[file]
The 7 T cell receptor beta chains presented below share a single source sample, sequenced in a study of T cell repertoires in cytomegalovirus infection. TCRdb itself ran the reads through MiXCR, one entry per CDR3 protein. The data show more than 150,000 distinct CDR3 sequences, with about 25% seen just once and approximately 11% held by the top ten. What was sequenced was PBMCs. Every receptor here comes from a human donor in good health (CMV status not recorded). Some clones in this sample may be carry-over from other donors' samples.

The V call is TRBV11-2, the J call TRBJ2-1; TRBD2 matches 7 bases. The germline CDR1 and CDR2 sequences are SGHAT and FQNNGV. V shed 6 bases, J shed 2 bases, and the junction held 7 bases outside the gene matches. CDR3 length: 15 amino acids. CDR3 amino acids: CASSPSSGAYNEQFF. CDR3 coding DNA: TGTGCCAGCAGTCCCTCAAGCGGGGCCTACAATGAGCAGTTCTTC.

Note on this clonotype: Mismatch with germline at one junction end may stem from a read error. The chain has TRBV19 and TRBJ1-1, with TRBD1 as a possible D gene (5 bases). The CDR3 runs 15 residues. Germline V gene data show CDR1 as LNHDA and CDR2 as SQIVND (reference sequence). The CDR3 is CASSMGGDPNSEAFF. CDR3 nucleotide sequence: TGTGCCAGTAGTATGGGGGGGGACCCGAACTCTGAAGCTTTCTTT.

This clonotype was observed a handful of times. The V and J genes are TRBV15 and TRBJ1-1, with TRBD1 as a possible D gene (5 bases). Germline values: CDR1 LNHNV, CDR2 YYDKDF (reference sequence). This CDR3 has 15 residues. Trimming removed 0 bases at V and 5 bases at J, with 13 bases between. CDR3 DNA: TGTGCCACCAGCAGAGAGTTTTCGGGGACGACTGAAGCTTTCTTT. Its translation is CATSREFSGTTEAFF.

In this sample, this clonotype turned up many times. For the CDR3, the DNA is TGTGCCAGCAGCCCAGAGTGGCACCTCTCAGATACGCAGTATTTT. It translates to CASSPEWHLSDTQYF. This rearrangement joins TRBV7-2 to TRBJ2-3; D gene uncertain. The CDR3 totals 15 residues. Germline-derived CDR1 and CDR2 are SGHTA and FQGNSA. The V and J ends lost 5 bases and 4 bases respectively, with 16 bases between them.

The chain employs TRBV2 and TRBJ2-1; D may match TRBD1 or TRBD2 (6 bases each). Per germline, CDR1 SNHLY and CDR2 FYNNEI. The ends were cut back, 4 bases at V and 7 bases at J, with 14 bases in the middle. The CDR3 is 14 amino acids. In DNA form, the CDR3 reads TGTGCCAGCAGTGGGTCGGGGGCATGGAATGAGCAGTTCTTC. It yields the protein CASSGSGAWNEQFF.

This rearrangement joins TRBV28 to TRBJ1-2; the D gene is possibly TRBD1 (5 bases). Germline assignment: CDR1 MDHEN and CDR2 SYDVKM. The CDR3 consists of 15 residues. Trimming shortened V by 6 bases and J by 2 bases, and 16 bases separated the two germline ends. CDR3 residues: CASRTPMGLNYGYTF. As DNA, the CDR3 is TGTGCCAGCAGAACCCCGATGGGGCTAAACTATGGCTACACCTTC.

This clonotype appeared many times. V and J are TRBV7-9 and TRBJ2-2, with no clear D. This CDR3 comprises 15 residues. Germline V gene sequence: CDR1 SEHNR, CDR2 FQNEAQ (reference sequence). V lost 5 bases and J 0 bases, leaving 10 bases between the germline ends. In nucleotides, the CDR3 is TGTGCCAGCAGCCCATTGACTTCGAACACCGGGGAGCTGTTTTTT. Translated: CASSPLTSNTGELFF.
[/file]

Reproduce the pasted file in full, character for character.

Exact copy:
The 7 T cell receptor beta chains presented below share a single source sample, sequenced in a study of T cell repertoires in cytomegalovirus infection. TCRdb itself ran the reads through MiXCR, one entry per CDR3 protein. The data show more than 150,000 distinct CDR3 sequences, with about 25% seen just once and approximately 11% held by the top ten. What was sequenced was PBMCs. Every receptor here comes from a human donor in good health (CMV status not recorded). Some clones in this sample may be carry-over from other donors' samples.

The V call is TRBV11-2, the J call TRBJ2-1; TRBD2 matches 7 bases. The germline CDR1 and CDR2 sequences are SGHAT and FQNNGV. V shed 6 bases, J shed 2 bases, and the junction held 7 bases outside the gene matches. CDR3 length: 15 amino acids. CDR3 amino acids: CASSPSSGAYNEQFF. CDR3 coding DNA: TGTGCCAGCAGTCCCTCAAGCGGGGCCTACAATGAGCAGTTCTTC.

Note on this clonotype: Mismatch with germline at one junction end may stem from a read error. The chain has TRBV19 and TRBJ1-1, with TRBD1 as a possible D gene (5 bases). The CDR3 runs 15 residues. Germline V gene data show CDR1 as LNHDA and CDR2 as SQIVND (reference sequence). The CDR3 is CASSMGGDPNSEAFF. CDR3 nucleotide sequence: TGTGCCAGTAGTATGGGGGGGGACCCGAACTCTGAAGCTTTCTTT.

This clonotype was observed a handful of times. The V and J genes are TRBV15 and TRBJ1-1, with TRBD1 as a possible D gene (5 bases). Germline values: CDR1 LNHNV, CDR2 YYDKDF (reference sequence). This CDR3 has 15 residues. Trimming removed 0 bases at V and 5 bases at J, with 13 bases between. CDR3 DNA: TGTGCCACCAGCAGAGAGTTTTCGGGGACGACTGAAGCTTTCTTT. Its translation is CATSREFSGTTEAFF.

In this sample, this clonotype turned up many times. For the CDR3, the DNA is TGTGCCAGCAGCCCAGAGTGGCACCTCTCAGATACGCAGTATTTT. It translates to CASSPEWHLSDTQYF. This rearrangement joins TRBV7-2 to TRBJ2-3; D gene uncertain. The CDR3 totals 15 residues. Germline-derived CDR1 and CDR2 are SGHTA and FQGNSA. The V and J ends lost 5 bases and 4 bases respectively, with 16 bases between them.

The chain employs TRBV2 and TRBJ2-1; D may match TRBD1 or TRBD2 (6 bases each). Per germline, CDR1 SNHLY and CDR2 FYNNEI. The ends were cut back, 4 bases at V and 7 bases at J, with 14 bases in the middle. The CDR3 is 14 amino acids. In DNA form, the CDR3 reads TGTGCCAGCAGTGGGTCGGGGGCATGGAATGAGCAGTTCTTC. It yields the protein CASSGSGAWNEQFF.

This rearrangement joins TRBV28 to TRBJ1-2; the D gene is possibly TRBD1 (5 bases). Germline assignment: CDR1 MDHEN and CDR2 SYDVKM. The CDR3 consists of 15 residues. Trimming shortened V by 6 bases and J by 2 bases, and 16 bases separated the two germline ends. CDR3 residues: CASRTPMGLNYGYTF. As DNA, the CDR3 is TGTGCCAGCAGAACCCCGATGGGGCTAAACTATGGCTACACCTTC.

This clonotype appeared many times. V and J are TRBV7-9 and TRBJ2-2, with no clear D. This CDR3 comprises 15 residues. Germline V gene sequence: CDR1 SEHNR, CDR2 FQNEAQ (reference sequence). V lost 5 bases and J 0 bases, leaving 10 bases between the germline ends. In nucleotides, the CDR3 is TGTGCCAGCAGCCCATTGACTTCGAACACCGGGGAGCTGTTTTTT. Translated: CASSPLTSNTGELFF.